“It’s gonna be hard,” Mom says in a spectacular display of understatement. “It’s gonna be uncomfortable. You’re going to get on each other’s nerves.”

Judd (Jason Bateman) is a New  York radio producer who just found his wife (“Recitfy’s” Abigail Spencer) in bed with his shock jock boss (Dax Shepard). He explains her absence by telling everyone she’s at home with a bad back.

Wendy (Tina Fey) is saddled with a work-obsessed hubby (Aaron Lazar) who won’t get off the cell phone long enough to give her the time of day. She’s also dealing with a two year old going through an anal phase.

Paul (Cory Stoll), who still operates the family’s sporting goods store, has been trying for months to get his wife (Kathryn Hahn) pregnant. By now he’s pretty sick of sex.

And baby-of-the-family  Phillip (“Girls’” Adam Driver), an irrepressible/irresponsible wiseass, shows up with his new squeeze, a ridiculously hot lady lawyer (Connie Britton) 20 years his senior.

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Liam Neeson as Matt Scudder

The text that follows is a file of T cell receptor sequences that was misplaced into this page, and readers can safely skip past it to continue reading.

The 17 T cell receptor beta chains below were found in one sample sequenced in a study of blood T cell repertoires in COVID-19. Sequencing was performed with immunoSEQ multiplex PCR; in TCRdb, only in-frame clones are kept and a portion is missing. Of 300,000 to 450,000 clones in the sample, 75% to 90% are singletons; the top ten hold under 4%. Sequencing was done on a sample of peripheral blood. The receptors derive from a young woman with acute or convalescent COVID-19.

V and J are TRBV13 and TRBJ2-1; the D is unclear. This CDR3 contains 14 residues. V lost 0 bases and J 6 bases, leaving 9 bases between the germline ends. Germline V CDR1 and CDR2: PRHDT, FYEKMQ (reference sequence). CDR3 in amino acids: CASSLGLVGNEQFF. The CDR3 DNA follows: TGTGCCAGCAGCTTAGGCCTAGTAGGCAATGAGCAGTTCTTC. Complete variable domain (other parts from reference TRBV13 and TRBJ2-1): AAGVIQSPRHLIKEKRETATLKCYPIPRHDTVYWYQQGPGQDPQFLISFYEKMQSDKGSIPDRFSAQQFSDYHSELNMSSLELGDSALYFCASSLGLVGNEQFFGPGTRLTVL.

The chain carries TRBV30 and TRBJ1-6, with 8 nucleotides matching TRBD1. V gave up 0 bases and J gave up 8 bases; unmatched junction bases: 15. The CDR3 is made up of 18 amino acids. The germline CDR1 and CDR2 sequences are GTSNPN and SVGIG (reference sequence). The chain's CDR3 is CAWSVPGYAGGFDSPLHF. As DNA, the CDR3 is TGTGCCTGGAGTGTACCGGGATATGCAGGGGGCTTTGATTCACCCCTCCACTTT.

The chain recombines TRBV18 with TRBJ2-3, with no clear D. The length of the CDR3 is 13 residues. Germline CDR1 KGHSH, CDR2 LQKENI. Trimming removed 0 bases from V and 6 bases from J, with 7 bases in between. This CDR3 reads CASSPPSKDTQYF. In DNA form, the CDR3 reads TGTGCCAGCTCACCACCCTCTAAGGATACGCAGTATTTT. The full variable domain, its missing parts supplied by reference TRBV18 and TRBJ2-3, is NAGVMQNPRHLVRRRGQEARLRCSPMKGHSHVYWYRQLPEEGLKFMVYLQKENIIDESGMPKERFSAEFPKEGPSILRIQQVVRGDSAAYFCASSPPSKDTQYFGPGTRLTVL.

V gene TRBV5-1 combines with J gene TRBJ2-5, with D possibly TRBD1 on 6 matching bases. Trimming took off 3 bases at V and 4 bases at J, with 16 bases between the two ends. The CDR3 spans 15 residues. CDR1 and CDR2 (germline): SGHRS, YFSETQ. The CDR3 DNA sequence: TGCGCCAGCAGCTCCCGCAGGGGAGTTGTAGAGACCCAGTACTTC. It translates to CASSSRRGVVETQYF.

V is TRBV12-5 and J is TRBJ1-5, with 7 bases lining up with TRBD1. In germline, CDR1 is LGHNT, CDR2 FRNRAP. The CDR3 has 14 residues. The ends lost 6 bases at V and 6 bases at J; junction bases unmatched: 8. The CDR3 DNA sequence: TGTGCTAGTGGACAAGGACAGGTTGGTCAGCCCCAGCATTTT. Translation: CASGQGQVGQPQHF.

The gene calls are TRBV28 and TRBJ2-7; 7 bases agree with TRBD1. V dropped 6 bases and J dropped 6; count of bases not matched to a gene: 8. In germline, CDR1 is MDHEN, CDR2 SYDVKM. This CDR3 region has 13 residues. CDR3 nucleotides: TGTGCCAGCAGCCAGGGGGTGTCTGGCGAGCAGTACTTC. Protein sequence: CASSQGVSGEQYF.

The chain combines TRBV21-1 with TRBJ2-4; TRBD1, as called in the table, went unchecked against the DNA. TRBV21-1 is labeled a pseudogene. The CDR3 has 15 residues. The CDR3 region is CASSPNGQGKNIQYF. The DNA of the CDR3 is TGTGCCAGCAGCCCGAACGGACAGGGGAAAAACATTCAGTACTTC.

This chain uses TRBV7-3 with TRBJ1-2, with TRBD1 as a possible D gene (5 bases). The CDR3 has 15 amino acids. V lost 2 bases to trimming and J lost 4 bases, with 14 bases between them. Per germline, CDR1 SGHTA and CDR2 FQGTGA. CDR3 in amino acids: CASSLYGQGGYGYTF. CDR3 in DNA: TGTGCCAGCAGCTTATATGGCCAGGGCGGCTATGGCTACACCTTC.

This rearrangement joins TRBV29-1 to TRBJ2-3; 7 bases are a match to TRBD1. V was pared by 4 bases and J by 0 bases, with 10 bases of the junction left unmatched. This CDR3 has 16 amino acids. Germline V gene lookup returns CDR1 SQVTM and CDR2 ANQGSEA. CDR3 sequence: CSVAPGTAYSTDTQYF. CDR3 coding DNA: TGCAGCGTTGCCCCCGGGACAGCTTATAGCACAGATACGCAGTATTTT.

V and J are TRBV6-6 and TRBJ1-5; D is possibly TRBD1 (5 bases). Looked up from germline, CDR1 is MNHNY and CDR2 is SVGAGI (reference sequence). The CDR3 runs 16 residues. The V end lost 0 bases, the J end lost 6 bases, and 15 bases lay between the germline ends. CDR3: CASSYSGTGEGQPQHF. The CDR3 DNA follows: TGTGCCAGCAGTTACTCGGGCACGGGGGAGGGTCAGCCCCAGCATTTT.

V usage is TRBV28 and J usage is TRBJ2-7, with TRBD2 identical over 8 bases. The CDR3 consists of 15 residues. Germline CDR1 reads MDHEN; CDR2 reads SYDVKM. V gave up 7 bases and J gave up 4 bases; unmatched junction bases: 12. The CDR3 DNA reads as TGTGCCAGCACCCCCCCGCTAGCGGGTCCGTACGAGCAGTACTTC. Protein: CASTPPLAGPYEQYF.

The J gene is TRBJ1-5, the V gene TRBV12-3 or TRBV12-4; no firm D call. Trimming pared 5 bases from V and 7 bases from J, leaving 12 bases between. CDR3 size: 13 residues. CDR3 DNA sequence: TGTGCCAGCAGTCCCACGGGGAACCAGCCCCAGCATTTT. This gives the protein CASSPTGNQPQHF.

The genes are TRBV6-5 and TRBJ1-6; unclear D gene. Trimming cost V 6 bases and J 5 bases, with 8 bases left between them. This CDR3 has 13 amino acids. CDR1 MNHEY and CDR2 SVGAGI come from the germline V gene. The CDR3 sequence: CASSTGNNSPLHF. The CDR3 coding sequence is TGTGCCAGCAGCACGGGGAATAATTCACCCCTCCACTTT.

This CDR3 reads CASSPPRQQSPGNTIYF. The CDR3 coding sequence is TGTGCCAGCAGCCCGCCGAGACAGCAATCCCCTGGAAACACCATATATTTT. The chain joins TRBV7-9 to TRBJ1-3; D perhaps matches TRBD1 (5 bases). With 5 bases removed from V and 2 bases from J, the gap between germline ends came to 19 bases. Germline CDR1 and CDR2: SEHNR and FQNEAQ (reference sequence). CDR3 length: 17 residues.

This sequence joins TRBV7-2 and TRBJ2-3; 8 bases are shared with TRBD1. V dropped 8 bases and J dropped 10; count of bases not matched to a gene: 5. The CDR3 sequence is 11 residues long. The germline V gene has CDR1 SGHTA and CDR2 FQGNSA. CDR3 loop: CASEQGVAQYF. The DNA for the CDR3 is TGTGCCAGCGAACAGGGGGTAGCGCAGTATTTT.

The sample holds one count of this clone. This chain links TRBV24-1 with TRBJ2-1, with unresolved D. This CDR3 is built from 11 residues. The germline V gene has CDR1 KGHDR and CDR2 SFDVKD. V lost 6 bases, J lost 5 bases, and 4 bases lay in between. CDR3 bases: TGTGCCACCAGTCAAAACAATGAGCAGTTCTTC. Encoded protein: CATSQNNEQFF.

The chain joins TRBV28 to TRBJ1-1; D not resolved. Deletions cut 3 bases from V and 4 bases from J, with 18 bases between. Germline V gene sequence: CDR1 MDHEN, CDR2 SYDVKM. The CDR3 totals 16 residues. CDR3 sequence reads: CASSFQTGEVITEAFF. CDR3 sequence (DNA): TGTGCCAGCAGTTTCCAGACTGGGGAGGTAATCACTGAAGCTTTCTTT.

Liam Neeson as Matt Scudder

“A WALK AMONG THE TOMBSTONES” My rating: B (Opens wide on Sept. 19)

113 minutes | MPAA rating: R

Hollywood hasn’t been kind to modern mystery writers. Giants of the genre like James Lee Burke, Sara Paretsky and Tony Hillerman have seen big-screen adaptations of their work crash and burn (although Hillerman’s Navajo Tribal Police series did finally find a home on PBS).

A similar fate befell Lawrence Block’s great detective character Matt Scudder.  In 1985 the Scudder tale “8 Million Ways to Die” hit the screen with Jeff Bridges as Scudder and the frequently great Hal Ashby behind the camera.  It wasn’t very good.

But now Scott Frank — mostly known as the screenwriter for films like “Get Shorty,” “Out of Sight,” “Minority Report” and, weirdly, “Marley & Me” — has written and directed a fine version of Block’s “A Walk Among the Tombstones.”

Dan Stevens

Dan Stevens

Frank seems to have absorbed not just the one novel but the whole of the Scudder canon, and has given us a film that could be either a solid stand-alone or the first step in a new franchise.Ticket sales will tell the tale.

In the meantime we have a taut, dark, surprisingly substantial thriller that is both a dandy detective procedural and a first-rate character study.